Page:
Monthly Archives: September 2010
Secretly Canadian is an independent record label with a wide variety of tasty genres to choose from. You’ll be tempted to lick everything at least once. On the front of their site, the OUTNOW artists’ album covers are shown in miniature squares above the OUTSOON album covers. When you hover over whatever catches your eye, the typically-clever band name is displayed. Their catalog includes “critically-acclaimed” performers such as Suuns, JJ, David Vandervelde, Yeasayer, Windsor For the Derby, Here We Go Magic, The War on Drugs and more. After you make your selection, you are directed to a mouth-watering description of the music itself and a partial description of the artist’s journey. You get a feel for the individual’s personality and interests as well as a glimpse of their sound. Usually, there is a downloadable link where you can grab a sample song. Clicking on their name again takes you to a list of downloads and purchases you can make – every artist has free downloads available. This appears to be the label’s primary lead-in to ultimately generate sales.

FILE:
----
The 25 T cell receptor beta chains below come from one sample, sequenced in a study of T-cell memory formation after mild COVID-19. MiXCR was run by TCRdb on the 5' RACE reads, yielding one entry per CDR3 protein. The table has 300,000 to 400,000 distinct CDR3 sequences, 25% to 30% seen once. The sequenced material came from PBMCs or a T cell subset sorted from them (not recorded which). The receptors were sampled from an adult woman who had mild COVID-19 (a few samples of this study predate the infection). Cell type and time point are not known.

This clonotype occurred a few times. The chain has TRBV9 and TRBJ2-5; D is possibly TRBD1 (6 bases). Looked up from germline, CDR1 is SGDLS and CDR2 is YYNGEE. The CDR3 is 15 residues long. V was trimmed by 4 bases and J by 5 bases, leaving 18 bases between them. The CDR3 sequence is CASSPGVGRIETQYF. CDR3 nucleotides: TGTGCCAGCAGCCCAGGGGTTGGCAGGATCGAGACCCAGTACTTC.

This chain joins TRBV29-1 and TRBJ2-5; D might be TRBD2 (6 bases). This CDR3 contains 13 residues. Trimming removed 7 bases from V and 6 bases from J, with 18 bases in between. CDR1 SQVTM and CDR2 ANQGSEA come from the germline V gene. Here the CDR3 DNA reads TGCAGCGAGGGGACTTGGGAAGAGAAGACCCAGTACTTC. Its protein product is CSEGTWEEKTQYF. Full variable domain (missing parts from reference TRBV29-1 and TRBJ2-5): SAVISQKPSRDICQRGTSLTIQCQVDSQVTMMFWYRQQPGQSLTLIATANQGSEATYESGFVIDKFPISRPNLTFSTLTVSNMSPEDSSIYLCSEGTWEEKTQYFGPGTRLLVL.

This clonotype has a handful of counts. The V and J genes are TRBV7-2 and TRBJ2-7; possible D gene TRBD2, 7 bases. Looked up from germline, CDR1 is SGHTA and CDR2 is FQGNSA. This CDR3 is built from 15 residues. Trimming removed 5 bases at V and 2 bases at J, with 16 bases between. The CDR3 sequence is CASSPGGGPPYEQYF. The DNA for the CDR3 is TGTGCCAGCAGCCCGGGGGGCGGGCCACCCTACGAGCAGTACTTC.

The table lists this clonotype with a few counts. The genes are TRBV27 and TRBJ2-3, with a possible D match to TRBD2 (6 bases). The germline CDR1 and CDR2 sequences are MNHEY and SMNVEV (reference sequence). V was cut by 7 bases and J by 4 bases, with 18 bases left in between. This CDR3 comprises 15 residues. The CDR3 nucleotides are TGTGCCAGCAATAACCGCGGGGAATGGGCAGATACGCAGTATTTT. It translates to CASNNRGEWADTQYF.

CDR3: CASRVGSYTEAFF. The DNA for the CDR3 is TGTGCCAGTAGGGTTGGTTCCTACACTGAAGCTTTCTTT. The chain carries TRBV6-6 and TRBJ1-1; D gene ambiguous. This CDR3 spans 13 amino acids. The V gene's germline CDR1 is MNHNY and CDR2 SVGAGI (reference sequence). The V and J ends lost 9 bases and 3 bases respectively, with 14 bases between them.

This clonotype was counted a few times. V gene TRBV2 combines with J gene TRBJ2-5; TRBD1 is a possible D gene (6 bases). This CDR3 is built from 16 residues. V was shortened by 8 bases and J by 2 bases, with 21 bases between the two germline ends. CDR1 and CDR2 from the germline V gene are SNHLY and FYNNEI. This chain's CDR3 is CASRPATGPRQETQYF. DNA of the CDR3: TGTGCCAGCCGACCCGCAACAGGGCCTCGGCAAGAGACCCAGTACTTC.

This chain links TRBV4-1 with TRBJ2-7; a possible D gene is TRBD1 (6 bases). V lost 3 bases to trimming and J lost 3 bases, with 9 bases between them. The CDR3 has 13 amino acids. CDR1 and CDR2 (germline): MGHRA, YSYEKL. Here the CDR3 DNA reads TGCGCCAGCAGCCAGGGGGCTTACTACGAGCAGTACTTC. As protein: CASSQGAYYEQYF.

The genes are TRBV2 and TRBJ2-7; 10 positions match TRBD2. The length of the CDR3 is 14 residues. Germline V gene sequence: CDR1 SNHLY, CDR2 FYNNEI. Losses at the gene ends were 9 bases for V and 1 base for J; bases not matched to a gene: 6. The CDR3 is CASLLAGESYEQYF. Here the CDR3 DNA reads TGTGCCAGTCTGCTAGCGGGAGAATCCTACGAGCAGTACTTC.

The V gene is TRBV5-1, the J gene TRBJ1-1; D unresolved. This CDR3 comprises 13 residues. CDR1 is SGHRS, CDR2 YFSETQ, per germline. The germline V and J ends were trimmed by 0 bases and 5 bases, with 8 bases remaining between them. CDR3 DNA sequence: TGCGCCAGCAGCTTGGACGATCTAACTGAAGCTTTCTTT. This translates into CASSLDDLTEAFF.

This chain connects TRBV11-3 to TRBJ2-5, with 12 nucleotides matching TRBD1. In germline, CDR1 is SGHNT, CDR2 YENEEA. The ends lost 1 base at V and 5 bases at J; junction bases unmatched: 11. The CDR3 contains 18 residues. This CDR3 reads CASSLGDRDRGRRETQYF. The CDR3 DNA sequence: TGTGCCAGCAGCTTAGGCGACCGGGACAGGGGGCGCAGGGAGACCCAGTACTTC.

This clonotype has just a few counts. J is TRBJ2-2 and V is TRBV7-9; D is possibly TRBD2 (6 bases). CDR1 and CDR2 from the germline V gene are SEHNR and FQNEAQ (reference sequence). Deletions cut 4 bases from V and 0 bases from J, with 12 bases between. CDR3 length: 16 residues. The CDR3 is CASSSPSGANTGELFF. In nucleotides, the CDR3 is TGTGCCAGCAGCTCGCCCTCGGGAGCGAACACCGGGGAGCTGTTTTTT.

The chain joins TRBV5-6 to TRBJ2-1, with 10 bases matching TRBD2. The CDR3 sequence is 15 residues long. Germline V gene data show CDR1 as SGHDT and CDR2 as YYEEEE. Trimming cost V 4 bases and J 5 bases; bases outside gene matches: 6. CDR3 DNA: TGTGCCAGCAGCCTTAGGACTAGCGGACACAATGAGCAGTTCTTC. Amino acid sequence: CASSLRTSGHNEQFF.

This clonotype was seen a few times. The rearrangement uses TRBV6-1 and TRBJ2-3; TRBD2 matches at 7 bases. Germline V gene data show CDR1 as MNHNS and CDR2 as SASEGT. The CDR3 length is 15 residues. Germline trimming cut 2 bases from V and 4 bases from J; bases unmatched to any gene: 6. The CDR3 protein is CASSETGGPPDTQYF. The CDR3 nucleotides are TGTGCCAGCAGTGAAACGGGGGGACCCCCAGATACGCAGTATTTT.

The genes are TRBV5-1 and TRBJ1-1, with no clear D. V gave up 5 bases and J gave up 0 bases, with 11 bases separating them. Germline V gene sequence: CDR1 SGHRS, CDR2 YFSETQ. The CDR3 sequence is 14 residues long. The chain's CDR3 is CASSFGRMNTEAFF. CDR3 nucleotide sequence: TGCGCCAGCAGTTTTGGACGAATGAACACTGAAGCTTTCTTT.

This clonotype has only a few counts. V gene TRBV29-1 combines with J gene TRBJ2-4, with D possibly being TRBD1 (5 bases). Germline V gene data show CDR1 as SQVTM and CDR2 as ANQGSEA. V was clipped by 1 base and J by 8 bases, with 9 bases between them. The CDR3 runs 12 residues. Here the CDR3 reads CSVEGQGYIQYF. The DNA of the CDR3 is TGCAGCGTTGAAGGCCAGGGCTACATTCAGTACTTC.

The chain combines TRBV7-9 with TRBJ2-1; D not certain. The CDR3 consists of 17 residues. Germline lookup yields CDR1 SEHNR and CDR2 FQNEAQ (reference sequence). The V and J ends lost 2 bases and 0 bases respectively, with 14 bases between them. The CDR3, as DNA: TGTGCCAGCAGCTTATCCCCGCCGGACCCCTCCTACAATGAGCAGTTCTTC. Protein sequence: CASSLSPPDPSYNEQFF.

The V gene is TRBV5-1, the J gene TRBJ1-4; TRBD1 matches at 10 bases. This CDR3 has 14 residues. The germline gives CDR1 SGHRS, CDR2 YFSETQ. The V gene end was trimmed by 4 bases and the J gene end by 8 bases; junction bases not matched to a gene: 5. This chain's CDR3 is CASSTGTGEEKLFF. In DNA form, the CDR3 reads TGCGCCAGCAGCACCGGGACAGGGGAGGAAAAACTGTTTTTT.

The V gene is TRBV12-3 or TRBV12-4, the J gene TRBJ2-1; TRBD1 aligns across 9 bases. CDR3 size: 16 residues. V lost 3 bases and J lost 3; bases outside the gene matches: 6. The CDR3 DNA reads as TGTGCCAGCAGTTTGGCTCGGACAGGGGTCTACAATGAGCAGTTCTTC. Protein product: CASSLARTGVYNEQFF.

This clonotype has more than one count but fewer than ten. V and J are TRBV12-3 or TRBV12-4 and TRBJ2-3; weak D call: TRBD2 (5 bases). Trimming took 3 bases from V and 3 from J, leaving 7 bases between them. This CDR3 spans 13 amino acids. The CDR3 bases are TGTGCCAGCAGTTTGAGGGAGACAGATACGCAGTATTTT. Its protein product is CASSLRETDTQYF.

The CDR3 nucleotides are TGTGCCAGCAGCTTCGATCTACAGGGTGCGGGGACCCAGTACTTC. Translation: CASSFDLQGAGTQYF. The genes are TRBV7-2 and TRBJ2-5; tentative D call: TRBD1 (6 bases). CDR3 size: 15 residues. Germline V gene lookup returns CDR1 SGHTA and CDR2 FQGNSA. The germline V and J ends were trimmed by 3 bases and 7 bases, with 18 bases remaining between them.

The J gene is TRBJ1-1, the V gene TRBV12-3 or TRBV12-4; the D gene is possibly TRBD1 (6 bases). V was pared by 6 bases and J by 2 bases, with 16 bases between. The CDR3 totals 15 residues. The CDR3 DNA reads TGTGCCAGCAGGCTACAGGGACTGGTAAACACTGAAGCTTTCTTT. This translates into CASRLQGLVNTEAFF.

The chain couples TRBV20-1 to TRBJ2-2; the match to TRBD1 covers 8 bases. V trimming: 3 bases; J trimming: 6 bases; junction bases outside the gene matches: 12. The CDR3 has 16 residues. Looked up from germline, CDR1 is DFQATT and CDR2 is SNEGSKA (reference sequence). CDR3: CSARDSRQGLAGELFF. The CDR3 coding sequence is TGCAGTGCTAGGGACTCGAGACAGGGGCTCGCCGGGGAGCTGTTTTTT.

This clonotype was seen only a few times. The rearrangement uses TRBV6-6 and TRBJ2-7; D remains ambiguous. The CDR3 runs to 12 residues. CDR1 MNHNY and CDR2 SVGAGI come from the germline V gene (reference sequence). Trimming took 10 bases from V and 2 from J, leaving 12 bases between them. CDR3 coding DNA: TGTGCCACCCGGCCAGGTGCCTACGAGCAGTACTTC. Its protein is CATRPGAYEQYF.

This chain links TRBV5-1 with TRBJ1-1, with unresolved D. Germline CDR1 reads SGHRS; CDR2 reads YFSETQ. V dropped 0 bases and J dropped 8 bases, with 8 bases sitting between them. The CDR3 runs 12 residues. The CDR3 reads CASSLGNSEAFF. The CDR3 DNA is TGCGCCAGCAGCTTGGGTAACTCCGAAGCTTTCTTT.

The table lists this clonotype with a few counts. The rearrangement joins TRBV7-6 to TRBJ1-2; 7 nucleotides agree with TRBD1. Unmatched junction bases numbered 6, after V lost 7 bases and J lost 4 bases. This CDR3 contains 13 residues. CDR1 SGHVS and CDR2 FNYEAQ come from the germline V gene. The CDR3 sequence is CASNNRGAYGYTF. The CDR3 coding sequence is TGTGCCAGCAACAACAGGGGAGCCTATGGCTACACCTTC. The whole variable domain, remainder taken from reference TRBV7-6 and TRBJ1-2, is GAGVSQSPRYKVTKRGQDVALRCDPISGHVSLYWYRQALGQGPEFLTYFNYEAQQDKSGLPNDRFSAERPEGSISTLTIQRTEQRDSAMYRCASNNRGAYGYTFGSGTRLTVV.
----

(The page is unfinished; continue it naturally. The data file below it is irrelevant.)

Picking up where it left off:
I believe that, in this case, the technique of offering free downloads is effective because people will be so delighted to find these particular bands that they will want to support the “little people” in hopes that more music like this will become available. I, myself, was greatly heartened when I sampled the sounds on SecretlyCanadian.com. I felt comforted to know I wasn’t alone in my musical experimentation and creativity – and I also felt a thrill of hope that I might find new artists of interest to me. I’ve long become bored with radio play and I’d all but given up hope that there was anything truly different out there. I believe that many people feel the same way I do about the nauseating repetition of cookie-cutter genres on the radio and on the Billboard hit lists; that’s why companies like this one are so important.